THE EQUALIZER. Columbia Pictures, 2014. Denzel Washington (Robert McCall), Marton Csokas, Chloë Grace Moretz, David Harbour, Haley Bennett, Bill Pullman, Melissa Leo, David Meunier, Johnny Skourtis. Loosely based on the CBS television series (1985-89) created by Michael Sloan and Richard Lindheim and starring Edward Woodward. Director: Antoine Fuqua.

   Well, the name’s the same, and by time the movie’s ended, you can see the new Robert McCall going into same business as the original one did. In that regard, you might call this the prequel.

   This the film version is a delight for the eyes of any action thriller fan, much flashier than the one I watched many years ago on TV, and naturally a lot more violent. Everybody loves to get revenge, no matter not small the slight, and everyone who does will love this movie.

   It starts very slowly, depicting as it does the life of a dedicated foreman at a home improvement warehouse store, living a life of quiet, spending evenings in a diner eating and reading alone. But in so doing he makes the acquaintance and a small friendship with Elena, a young local hooker, played to perfection by an actress previously unknown to me, Chloë Grace Moretz. They are close enough that when she is beaten up by a gang of Russian pimps, he takes it upon himself to avenge her.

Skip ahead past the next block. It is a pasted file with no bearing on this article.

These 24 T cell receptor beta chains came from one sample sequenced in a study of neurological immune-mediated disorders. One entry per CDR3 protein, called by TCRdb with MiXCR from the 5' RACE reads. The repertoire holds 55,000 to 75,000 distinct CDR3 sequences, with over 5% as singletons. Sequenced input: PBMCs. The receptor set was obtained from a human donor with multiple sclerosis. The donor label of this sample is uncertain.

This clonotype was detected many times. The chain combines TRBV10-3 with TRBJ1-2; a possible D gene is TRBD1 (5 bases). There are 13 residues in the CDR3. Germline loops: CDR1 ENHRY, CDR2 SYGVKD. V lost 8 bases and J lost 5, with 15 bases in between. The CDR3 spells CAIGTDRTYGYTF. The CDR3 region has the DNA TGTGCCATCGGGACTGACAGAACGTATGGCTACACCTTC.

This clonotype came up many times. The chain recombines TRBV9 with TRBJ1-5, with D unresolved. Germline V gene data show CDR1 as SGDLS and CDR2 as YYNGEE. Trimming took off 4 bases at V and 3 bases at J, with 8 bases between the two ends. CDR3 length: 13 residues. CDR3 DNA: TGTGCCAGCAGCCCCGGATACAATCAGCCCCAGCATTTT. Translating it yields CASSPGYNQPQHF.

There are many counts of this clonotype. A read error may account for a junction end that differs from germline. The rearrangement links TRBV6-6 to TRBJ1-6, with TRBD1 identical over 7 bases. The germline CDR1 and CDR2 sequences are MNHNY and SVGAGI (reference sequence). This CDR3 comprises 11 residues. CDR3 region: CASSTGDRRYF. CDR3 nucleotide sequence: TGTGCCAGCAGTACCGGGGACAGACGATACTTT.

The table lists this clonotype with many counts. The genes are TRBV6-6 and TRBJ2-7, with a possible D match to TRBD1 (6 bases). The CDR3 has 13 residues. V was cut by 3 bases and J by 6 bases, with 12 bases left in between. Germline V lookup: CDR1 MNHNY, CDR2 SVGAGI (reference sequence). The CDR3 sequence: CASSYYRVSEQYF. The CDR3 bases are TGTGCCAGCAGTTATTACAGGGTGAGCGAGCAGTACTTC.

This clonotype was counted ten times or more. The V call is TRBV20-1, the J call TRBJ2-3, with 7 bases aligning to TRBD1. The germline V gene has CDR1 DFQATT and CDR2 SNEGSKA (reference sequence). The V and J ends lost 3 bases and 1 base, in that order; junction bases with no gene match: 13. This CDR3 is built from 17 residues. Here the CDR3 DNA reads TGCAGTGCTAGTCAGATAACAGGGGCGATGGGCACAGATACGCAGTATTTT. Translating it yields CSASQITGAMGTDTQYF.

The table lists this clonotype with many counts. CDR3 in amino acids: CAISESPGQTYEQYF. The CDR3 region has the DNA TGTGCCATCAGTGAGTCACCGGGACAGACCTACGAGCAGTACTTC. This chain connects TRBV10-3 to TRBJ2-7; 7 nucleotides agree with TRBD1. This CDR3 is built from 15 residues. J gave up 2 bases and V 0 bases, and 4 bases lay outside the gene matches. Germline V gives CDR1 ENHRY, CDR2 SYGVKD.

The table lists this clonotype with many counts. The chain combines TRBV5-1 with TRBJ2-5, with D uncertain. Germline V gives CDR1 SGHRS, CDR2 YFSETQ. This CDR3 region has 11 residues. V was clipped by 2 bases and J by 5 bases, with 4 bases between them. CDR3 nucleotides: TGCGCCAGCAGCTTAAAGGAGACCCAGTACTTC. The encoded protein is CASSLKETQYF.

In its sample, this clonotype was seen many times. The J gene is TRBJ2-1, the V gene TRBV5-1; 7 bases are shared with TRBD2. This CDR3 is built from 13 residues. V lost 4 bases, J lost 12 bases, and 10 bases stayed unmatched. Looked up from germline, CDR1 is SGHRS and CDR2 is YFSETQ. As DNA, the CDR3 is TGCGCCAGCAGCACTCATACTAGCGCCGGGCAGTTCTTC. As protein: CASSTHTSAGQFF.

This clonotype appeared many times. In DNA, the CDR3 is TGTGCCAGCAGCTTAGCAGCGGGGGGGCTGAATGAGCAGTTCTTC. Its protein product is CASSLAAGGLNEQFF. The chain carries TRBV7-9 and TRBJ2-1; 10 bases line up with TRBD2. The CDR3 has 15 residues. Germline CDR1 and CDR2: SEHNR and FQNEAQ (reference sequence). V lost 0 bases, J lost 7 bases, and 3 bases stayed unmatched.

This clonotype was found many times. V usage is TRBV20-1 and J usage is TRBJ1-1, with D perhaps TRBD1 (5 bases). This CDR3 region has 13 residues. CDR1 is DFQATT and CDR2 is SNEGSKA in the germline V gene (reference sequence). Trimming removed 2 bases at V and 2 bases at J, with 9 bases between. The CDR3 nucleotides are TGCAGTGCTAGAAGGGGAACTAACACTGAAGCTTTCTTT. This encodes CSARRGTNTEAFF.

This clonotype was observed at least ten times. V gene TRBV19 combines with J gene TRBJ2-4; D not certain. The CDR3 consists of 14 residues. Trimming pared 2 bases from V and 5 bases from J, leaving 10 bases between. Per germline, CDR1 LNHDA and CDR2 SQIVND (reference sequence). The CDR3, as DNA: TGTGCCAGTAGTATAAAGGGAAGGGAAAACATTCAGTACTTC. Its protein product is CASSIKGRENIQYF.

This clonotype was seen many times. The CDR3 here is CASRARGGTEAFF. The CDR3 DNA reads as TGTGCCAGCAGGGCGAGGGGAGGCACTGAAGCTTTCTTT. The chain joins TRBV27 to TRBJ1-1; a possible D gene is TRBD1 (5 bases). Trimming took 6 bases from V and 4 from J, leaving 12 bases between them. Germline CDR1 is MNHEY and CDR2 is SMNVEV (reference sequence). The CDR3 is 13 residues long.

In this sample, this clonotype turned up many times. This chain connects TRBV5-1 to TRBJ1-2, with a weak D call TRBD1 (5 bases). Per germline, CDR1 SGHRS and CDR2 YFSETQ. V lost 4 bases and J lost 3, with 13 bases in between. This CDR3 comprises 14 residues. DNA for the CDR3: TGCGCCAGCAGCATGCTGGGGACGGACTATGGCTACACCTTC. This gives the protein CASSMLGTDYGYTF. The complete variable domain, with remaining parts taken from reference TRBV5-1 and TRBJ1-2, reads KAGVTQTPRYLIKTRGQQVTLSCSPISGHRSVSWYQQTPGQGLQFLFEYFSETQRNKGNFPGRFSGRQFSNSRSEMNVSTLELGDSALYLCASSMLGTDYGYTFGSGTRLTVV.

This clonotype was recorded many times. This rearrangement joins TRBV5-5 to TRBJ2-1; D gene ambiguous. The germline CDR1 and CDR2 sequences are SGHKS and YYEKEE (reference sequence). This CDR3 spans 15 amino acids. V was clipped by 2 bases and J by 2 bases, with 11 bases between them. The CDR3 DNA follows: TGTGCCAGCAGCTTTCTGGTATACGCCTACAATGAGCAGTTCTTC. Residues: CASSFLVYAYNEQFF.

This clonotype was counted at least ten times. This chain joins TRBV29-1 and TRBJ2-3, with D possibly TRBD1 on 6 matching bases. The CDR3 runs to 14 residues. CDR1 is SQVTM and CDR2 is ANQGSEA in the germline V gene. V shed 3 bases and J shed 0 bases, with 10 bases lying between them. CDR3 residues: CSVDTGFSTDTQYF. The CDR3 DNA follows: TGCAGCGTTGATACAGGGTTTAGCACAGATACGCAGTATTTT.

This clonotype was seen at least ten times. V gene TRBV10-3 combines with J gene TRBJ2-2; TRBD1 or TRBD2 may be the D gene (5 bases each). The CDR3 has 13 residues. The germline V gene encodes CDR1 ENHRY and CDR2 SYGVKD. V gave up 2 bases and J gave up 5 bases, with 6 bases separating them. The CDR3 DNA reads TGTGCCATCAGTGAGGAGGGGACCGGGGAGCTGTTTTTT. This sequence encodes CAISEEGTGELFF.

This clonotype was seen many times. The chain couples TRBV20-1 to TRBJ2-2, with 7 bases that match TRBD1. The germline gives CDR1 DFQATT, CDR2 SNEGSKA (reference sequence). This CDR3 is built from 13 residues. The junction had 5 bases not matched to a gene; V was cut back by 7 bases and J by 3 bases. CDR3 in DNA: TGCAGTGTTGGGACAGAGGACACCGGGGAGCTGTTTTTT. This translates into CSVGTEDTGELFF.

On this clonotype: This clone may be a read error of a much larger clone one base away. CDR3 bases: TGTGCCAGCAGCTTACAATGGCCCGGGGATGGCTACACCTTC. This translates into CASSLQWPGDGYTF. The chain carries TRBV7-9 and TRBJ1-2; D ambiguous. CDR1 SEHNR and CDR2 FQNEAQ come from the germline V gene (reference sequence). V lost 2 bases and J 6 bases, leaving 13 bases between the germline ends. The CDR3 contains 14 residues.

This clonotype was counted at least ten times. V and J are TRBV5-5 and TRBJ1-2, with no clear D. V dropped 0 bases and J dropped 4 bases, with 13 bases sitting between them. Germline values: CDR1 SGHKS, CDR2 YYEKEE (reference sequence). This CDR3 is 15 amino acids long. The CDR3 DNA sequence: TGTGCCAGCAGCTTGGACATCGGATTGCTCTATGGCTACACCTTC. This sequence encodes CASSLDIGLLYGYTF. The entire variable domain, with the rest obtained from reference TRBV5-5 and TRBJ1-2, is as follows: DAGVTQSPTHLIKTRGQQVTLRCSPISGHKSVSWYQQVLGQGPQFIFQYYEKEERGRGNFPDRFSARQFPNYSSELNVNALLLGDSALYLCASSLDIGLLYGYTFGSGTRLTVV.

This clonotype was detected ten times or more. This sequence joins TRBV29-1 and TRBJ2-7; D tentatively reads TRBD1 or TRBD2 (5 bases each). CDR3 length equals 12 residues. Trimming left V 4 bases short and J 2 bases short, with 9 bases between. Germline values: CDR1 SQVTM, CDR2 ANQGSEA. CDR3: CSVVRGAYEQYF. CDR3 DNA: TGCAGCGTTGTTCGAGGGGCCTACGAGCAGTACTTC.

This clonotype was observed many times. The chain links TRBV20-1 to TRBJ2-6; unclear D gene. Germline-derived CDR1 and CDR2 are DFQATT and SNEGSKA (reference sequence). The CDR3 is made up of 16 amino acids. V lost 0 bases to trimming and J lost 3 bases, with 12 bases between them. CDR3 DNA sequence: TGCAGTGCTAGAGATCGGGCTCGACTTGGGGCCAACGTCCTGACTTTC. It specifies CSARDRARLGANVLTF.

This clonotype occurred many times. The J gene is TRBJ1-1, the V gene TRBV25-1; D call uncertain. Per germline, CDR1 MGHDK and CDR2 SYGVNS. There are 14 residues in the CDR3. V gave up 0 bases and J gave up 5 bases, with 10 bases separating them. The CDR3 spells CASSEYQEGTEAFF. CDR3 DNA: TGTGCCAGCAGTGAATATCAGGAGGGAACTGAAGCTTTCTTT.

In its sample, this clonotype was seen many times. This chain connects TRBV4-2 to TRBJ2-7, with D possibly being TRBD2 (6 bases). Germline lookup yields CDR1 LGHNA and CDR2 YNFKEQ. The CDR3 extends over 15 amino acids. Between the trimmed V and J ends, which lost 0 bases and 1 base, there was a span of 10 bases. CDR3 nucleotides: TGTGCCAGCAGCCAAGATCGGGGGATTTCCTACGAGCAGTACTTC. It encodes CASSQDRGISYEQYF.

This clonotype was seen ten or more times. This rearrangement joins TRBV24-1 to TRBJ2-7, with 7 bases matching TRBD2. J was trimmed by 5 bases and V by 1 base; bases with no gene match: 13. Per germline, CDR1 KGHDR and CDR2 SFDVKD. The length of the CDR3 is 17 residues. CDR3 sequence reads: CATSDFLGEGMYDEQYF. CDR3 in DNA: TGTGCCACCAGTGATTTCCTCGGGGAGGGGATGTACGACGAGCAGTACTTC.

Here is where the action (finally) begins. A confrontation in their lair ends up with all five of the thugs dead within an interval of time that seems like less than a minute. There are secrets, the viewer quickly realizes, that the mild-mannered McCall had not revealed until now.

   All well and good, but is it possible that he may have bitten off more than he can chew. It so happens that the five pimps were just the tip of a Russian mafia iceberg. One man against a huge East Coast operation, headquartered back in Moscow? Seems impossible, but true.

   But to me, without a challenge — and there is none — there is also no movie. No matter how beautifully filmed and choreographed, it’s all movie fakery, with no more depth than the pages of a comic book. What I’d liked to have seen is some weakness in McCall, enough that he could have used Elena’s assistance, for example. She doesn’t show up from the time she’s in the hospital until the end of the movie, a character and performance on the part of Chloë Grace Moretz that’s utterly wasted.